On December 2, 2021, the United States, the EU, the UK, and Canada announced a new round of coordinated sanctions in response to their concerns regarding the Belarusian government’s continued undermining of democracy, its violations of human rights, and its alleged orchestration of irregular migration into the EU. The latest sanctions include blocking sanctions and asset freezes, as well as new restrictions on US persons dealing in Belarusian sovereign debt.
SDN Designations and General License No. 5
The US Treasury Department’s Office of Foreign Assets Control (OFAC) named 20 individuals and 12 entities in Belarus as Specially Designated Nationals (SDNs) pursuant to Executive Order (EO) 14038 and 13405. The targets include Belarusian government officials; state-owned entities; entities in Belarus’s defense, security and potassium chloride (potash) sectors; and individuals and entities closely linked to the family of Belarusian President Alexander Lukashenko. In particular, OFAC designated Lukashenko’s middle son and the Republican State-Public Association Presidential Sports Club for being “part of an alleged corruption scheme in Belarus.”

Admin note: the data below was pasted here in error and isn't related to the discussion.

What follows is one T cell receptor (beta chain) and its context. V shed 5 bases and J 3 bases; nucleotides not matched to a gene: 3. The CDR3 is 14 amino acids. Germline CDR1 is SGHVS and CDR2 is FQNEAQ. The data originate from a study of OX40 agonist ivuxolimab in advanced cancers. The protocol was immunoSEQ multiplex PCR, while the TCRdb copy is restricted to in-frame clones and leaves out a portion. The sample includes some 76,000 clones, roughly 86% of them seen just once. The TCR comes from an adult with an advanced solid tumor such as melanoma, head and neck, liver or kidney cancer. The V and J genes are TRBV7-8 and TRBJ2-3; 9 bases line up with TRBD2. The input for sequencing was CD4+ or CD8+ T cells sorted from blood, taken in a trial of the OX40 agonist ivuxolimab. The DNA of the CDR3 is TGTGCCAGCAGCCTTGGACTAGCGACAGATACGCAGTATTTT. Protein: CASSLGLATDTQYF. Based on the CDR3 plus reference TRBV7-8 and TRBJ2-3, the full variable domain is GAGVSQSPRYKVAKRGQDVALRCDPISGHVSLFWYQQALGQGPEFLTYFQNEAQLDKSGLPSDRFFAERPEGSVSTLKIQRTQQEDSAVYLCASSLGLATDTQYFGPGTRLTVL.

All property and interests in property of these SDNs (and any entity that is owned 50 percent or more by one or more SDNs) must be “blocked,” i.e., frozen if within the United States or in the possession or control of a US person. Additionally, there is a broad prohibition on dealing directly or indirectly with the SDNs or their “blocked” property to the extent US persons are involved. A number of the SDNs are also subject to targeted EU, UK, and Canadian financial sanctions.
Among the entities newly designated by OFAC are:
- State-owned tourism company Republican Unitary Enterprise Tsentrkurort;
- Cargo carrier JSC Transaviaexport Airlines;
- Open Joint Stock Company Belarusian Potash Company (BPC) and its subsidiary Agrorozkvit LLC;